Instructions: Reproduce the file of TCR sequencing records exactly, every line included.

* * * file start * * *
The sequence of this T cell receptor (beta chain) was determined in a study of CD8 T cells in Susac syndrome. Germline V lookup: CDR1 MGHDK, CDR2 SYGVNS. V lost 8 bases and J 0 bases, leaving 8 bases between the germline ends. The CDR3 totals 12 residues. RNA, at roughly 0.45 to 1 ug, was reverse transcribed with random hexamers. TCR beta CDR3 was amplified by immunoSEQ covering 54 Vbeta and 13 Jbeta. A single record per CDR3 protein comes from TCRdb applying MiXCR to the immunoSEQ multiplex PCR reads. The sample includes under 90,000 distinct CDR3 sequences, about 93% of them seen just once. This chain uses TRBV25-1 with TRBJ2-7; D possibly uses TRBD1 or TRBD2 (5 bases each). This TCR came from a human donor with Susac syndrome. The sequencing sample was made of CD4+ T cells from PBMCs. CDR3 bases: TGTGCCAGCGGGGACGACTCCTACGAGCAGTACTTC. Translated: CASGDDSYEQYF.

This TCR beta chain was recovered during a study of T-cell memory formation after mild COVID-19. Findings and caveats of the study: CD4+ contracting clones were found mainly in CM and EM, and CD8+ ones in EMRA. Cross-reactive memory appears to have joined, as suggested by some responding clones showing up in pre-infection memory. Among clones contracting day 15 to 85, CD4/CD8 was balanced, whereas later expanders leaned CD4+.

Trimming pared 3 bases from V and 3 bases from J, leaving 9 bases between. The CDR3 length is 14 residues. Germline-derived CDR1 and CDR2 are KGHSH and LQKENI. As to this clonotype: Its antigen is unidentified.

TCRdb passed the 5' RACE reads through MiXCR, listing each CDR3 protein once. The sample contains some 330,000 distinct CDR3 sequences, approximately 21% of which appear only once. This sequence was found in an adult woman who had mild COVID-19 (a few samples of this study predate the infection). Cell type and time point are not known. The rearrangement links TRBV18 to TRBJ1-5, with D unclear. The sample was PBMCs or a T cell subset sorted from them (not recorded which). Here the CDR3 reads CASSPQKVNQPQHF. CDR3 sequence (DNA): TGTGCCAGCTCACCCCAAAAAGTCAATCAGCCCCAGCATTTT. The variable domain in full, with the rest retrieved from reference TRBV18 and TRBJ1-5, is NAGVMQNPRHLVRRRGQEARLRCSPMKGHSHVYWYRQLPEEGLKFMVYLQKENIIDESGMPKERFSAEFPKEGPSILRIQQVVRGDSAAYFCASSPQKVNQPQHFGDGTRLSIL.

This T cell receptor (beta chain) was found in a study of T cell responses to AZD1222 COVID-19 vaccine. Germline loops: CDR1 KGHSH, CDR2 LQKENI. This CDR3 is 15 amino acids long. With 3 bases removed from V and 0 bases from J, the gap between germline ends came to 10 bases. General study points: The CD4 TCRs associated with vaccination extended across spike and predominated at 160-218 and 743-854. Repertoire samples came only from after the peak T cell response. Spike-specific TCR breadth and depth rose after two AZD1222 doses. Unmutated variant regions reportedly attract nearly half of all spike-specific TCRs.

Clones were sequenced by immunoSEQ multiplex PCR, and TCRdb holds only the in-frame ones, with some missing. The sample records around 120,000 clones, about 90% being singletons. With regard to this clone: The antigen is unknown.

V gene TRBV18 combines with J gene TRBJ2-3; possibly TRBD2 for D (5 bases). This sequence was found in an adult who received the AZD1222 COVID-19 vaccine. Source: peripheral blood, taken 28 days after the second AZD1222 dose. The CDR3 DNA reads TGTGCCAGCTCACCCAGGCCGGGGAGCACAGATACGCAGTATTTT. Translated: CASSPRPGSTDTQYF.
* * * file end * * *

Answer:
The sequence of this T cell receptor (beta chain) was determined in a study of CD8 T cells in Susac syndrome. Germline V lookup: CDR1 MGHDK, CDR2 SYGVNS. V lost 8 bases and J 0 bases, leaving 8 bases between the germline ends. The CDR3 totals 12 residues. RNA, at roughly 0.45 to 1 ug, was reverse transcribed with random hexamers. TCR beta CDR3 was amplified by immunoSEQ covering 54 Vbeta and 13 Jbeta. A single record per CDR3 protein comes from TCRdb applying MiXCR to the immunoSEQ multiplex PCR reads. The sample includes under 90,000 distinct CDR3 sequences, about 93% of them seen just once. This chain uses TRBV25-1 with TRBJ2-7; D possibly uses TRBD1 or TRBD2 (5 bases each). This TCR came from a human donor with Susac syndrome. The sequencing sample was made of CD4+ T cells from PBMCs. CDR3 bases: TGTGCCAGCGGGGACGACTCCTACGAGCAGTACTTC. Translated: CASGDDSYEQYF.

This TCR beta chain was recovered during a study of T-cell memory formation after mild COVID-19. Findings and caveats of the study: CD4+ contracting clones were found mainly in CM and EM, and CD8+ ones in EMRA. Cross-reactive memory appears to have joined, as suggested by some responding clones showing up in pre-infection memory. Among clones contracting day 15 to 85, CD4/CD8 was balanced, whereas later expanders leaned CD4+.

Trimming pared 3 bases from V and 3 bases from J, leaving 9 bases between. The CDR3 length is 14 residues. Germline-derived CDR1 and CDR2 are KGHSH and LQKENI. As to this clonotype: Its antigen is unidentified.

TCRdb passed the 5' RACE reads through MiXCR, listing each CDR3 protein once. The sample contains some 330,000 distinct CDR3 sequences, approximately 21% of which appear only once. This sequence was found in an adult woman who had mild COVID-19 (a few samples of this study predate the infection). Cell type and time point are not known. The rearrangement links TRBV18 to TRBJ1-5, with D unclear. The sample was PBMCs or a T cell subset sorted from them (not recorded which). Here the CDR3 reads CASSPQKVNQPQHF. CDR3 sequence (DNA): TGTGCCAGCTCACCCCAAAAAGTCAATCAGCCCCAGCATTTT. The variable domain in full, with the rest retrieved from reference TRBV18 and TRBJ1-5, is NAGVMQNPRHLVRRRGQEARLRCSPMKGHSHVYWYRQLPEEGLKFMVYLQKENIIDESGMPKERFSAEFPKEGPSILRIQQVVRGDSAAYFCASSPQKVNQPQHFGDGTRLSIL.

This T cell receptor (beta chain) was found in a study of T cell responses to AZD1222 COVID-19 vaccine. Germline loops: CDR1 KGHSH, CDR2 LQKENI. This CDR3 is 15 amino acids long. With 3 bases removed from V and 0 bases from J, the gap between germline ends came to 10 bases. General study points: The CD4 TCRs associated with vaccination extended across spike and predominated at 160-218 and 743-854. Repertoire samples came only from after the peak T cell response. Spike-specific TCR breadth and depth rose after two AZD1222 doses. Unmutated variant regions reportedly attract nearly half of all spike-specific TCRs.

Clones were sequenced by immunoSEQ multiplex PCR, and TCRdb holds only the in-frame ones, with some missing. The sample records around 120,000 clones, about 90% being singletons. With regard to this clone: The antigen is unknown.

V gene TRBV18 combines with J gene TRBJ2-3; possibly TRBD2 for D (5 bases). This sequence was found in an adult who received the AZD1222 COVID-19 vaccine. Source: peripheral blood, taken 28 days after the second AZD1222 dose. The CDR3 DNA reads TGTGCCAGCTCACCCAGGCCGGGGAGCACAGATACGCAGTATTTT. Translated: CASSPRPGSTDTQYF.